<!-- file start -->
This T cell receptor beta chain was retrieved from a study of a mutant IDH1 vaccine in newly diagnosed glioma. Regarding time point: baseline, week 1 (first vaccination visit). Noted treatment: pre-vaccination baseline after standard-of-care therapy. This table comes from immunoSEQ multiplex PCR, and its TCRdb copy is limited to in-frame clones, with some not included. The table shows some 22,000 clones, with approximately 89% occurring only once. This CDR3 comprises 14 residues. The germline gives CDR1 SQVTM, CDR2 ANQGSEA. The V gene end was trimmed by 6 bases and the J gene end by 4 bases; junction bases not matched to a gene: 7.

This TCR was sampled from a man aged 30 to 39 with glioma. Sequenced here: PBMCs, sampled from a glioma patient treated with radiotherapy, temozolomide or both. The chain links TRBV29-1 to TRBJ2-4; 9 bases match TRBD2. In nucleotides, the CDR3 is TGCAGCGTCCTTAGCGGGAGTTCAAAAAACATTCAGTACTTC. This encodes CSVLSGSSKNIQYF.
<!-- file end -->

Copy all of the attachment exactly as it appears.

This T cell receptor beta chain was retrieved from a study of a mutant IDH1 vaccine in newly diagnosed glioma. Regarding time point: baseline, week 1 (first vaccination visit). Noted treatment: pre-vaccination baseline after standard-of-care therapy. This table comes from immunoSEQ multiplex PCR, and its TCRdb copy is limited to in-frame clones, with some not included. The table shows some 22,000 clones, with approximately 89% occurring only once. This CDR3 comprises 14 residues. The germline gives CDR1 SQVTM, CDR2 ANQGSEA. The V gene end was trimmed by 6 bases and the J gene end by 4 bases; junction bases not matched to a gene: 7.

This TCR was sampled from a man aged 30 to 39 with glioma. Sequenced here: PBMCs, sampled from a glioma patient treated with radiotherapy, temozolomide or both. The chain links TRBV29-1 to TRBJ2-4; 9 bases match TRBD2. In nucleotides, the CDR3 is TGCAGCGTCCTTAGCGGGAGTTCAAAAAACATTCAGTACTTC. This encodes CSVLSGSSKNIQYF.